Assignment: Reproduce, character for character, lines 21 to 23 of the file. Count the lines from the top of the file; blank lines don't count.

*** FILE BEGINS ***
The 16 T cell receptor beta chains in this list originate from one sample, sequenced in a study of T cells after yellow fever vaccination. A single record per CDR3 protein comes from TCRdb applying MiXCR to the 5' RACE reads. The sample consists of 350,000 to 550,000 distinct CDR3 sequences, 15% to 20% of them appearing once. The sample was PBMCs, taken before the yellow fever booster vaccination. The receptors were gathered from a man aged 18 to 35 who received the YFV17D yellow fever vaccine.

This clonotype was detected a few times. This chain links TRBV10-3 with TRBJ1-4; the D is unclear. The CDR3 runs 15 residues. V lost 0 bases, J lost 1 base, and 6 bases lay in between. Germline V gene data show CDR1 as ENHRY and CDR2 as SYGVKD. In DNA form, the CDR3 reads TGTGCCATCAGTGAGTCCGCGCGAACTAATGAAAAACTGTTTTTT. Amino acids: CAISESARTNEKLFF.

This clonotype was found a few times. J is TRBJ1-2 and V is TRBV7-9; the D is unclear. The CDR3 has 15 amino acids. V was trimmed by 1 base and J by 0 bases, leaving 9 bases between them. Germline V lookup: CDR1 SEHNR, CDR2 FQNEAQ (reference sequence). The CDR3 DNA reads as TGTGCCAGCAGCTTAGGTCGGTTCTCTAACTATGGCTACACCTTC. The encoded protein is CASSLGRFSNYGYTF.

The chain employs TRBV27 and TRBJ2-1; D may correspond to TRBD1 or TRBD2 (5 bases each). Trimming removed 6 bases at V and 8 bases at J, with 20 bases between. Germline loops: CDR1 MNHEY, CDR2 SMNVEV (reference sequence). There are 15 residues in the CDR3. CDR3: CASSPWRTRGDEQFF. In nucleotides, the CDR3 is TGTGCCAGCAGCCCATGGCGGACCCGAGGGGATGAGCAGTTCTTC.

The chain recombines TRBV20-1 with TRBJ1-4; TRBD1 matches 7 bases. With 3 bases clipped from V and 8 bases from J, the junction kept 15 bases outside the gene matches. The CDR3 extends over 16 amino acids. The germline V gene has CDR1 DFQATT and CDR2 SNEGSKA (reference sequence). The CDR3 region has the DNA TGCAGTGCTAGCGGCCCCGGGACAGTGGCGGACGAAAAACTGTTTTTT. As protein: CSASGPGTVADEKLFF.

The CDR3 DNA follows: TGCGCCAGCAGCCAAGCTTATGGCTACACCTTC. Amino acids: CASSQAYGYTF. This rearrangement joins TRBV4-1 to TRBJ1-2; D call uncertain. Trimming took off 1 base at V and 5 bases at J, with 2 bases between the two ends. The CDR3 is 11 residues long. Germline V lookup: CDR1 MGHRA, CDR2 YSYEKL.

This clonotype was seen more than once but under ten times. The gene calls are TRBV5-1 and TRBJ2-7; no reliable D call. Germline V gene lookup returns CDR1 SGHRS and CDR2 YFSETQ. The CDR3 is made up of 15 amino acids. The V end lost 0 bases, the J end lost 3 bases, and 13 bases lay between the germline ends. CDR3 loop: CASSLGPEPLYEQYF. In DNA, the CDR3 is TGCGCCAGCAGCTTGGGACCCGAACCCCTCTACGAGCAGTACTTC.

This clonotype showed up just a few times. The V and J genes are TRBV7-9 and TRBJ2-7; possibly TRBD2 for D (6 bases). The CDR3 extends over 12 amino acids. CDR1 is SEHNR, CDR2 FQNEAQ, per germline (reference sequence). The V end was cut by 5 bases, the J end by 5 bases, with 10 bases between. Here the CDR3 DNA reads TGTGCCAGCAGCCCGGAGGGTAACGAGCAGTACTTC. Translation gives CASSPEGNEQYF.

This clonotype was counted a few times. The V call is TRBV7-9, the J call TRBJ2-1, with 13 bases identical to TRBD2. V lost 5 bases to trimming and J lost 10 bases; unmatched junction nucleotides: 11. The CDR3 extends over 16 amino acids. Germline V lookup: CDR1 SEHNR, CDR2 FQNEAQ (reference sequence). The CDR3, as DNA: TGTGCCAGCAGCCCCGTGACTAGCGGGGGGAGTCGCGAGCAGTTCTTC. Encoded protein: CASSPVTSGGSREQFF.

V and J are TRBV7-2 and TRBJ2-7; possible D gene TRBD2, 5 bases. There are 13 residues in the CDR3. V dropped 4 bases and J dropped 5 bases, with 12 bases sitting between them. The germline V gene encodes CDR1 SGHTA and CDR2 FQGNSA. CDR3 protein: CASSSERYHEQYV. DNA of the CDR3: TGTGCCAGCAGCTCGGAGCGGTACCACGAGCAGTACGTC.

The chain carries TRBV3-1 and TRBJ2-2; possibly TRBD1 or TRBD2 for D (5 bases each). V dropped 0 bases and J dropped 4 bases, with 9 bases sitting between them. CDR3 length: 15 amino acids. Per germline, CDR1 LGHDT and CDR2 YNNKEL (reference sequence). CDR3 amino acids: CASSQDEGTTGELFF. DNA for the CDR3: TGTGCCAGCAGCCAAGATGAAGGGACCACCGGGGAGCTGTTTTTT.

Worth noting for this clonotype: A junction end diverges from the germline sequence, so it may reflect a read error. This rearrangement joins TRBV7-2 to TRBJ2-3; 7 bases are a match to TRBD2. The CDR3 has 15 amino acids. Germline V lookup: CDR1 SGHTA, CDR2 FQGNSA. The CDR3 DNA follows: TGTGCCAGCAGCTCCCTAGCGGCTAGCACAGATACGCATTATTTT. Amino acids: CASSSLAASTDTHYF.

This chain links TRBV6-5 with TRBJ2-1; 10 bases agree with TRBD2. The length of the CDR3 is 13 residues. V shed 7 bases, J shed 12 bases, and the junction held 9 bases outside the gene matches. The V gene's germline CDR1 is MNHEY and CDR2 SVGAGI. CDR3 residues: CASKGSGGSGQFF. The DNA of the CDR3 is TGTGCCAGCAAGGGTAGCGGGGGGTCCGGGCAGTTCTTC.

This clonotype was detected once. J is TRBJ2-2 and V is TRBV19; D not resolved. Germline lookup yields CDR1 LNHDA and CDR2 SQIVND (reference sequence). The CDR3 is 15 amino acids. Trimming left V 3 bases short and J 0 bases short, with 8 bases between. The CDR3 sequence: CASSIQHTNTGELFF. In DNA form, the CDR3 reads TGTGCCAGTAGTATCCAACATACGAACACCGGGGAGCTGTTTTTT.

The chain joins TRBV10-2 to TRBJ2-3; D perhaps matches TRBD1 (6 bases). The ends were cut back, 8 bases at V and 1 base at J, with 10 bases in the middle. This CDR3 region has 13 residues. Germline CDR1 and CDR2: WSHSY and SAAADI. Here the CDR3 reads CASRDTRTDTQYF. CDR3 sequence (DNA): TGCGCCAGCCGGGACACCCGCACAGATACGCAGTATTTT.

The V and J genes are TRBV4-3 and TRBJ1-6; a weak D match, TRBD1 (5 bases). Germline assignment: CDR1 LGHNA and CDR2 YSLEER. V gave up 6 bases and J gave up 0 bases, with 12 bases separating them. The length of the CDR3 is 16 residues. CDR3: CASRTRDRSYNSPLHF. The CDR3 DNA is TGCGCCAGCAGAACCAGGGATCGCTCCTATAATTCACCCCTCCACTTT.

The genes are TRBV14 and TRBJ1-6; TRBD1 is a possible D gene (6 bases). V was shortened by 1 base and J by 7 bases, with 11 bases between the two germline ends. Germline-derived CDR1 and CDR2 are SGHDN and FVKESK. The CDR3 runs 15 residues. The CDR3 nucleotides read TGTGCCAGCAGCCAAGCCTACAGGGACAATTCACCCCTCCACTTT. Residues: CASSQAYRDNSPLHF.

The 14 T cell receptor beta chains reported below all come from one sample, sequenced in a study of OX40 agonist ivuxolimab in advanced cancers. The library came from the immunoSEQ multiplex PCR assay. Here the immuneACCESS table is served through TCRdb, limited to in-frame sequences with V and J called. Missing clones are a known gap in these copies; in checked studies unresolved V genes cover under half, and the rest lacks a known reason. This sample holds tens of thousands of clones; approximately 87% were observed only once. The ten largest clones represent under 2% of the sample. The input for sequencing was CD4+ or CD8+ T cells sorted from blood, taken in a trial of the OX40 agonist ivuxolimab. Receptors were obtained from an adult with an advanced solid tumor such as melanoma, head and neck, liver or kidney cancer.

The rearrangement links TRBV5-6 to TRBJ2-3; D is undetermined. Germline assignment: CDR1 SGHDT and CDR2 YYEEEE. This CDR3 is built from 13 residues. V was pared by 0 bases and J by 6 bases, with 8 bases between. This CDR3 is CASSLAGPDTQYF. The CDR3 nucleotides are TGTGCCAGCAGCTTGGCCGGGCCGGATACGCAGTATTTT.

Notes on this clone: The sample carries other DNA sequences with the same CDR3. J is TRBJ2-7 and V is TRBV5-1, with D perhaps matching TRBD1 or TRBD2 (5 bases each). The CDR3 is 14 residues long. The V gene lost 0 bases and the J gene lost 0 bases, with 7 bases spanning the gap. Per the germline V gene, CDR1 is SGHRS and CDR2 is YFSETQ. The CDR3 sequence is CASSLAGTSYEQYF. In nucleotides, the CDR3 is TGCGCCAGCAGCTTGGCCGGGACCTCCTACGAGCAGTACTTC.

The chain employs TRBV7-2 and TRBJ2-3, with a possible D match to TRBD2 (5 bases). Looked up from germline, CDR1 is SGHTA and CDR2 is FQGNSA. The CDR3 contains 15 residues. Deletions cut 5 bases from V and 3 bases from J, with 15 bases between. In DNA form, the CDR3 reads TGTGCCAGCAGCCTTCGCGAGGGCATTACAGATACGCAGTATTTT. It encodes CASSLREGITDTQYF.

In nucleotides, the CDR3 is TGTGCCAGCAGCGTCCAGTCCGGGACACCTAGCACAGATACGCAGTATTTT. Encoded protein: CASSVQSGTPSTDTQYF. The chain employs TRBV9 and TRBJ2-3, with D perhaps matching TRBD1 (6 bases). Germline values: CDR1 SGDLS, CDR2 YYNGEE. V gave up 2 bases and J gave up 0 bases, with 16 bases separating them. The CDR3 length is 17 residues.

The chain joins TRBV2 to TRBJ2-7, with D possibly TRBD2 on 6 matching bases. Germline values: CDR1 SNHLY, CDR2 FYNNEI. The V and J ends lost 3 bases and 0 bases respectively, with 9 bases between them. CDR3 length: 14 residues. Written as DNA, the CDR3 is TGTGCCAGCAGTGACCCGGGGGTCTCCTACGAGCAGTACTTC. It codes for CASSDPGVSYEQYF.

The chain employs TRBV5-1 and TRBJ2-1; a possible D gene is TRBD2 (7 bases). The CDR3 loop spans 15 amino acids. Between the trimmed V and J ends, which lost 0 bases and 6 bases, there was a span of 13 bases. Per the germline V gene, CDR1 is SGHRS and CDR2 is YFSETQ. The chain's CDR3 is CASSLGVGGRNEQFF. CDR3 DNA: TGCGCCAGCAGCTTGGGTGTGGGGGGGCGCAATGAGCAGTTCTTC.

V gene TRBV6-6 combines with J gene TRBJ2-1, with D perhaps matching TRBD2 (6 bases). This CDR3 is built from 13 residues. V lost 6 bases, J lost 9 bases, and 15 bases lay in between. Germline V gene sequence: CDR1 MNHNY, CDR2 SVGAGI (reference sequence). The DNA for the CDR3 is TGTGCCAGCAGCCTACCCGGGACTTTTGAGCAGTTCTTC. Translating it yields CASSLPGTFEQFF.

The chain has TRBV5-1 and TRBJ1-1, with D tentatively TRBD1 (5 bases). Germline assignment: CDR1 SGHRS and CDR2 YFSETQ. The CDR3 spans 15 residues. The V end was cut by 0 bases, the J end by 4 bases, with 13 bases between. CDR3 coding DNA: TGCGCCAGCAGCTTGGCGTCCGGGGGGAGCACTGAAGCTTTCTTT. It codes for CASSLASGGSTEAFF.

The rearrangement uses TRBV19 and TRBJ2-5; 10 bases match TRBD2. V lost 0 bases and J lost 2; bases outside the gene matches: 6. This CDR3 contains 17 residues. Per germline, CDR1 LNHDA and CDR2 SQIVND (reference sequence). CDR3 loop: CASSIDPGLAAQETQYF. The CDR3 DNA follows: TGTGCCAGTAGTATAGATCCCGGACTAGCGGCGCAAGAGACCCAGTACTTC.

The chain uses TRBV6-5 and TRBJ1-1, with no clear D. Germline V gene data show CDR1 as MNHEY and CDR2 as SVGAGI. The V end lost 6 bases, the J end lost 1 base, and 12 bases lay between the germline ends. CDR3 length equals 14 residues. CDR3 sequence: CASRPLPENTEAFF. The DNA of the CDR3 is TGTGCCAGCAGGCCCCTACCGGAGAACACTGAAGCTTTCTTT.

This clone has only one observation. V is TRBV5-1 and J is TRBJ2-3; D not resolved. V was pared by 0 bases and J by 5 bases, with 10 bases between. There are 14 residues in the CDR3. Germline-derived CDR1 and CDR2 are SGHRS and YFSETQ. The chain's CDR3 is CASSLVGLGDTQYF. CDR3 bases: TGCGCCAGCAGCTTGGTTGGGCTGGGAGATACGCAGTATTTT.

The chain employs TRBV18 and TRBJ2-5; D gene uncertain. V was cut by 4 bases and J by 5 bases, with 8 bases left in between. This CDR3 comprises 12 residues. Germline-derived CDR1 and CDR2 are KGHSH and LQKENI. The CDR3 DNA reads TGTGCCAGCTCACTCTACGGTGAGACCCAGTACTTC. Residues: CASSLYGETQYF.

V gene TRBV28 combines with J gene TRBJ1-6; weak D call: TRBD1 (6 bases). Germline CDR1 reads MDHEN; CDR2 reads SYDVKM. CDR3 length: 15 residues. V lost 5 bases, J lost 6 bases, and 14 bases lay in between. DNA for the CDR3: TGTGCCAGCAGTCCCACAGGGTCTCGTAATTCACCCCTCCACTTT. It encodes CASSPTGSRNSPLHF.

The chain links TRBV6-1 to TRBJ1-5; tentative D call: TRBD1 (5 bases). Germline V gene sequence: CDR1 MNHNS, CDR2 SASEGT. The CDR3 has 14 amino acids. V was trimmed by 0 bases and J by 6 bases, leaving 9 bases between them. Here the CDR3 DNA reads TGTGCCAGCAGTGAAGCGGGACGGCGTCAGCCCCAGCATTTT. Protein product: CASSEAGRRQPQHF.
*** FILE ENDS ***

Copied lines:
The chain employs TRBV7-2 and TRBJ2-3, with a possible D match to TRBD2 (5 bases). Looked up from germline, CDR1 is SGHTA and CDR2 is FQGNSA. The CDR3 contains 15 residues. Deletions cut 5 bases from V and 3 bases from J, with 15 bases between. In DNA form, the CDR3 reads TGTGCCAGCAGCCTTCGCGAGGGCATTACAGATACGCAGTATTTT. It encodes CASSLREGITDTQYF.

In nucleotides, the CDR3 is TGTGCCAGCAGCGTCCAGTCCGGGACACCTAGCACAGATACGCAGTATTTT. Encoded protein: CASSVQSGTPSTDTQYF. The chain employs TRBV9 and TRBJ2-3, with D perhaps matching TRBD1 (6 bases). Germline values: CDR1 SGDLS, CDR2 YYNGEE. V gave up 2 bases and J gave up 0 bases, with 16 bases separating them. The CDR3 length is 17 residues.

The chain joins TRBV2 to TRBJ2-7, with D possibly TRBD2 on 6 matching bases. Germline values: CDR1 SNHLY, CDR2 FYNNEI. The V and J ends lost 3 bases and 0 bases respectively, with 9 bases between them. CDR3 length: 14 residues. Written as DNA, the CDR3 is TGTGCCAGCAGTGACCCGGGGGTCTCCTACGAGCAGTACTTC. It codes for CASSDPGVSYEQYF.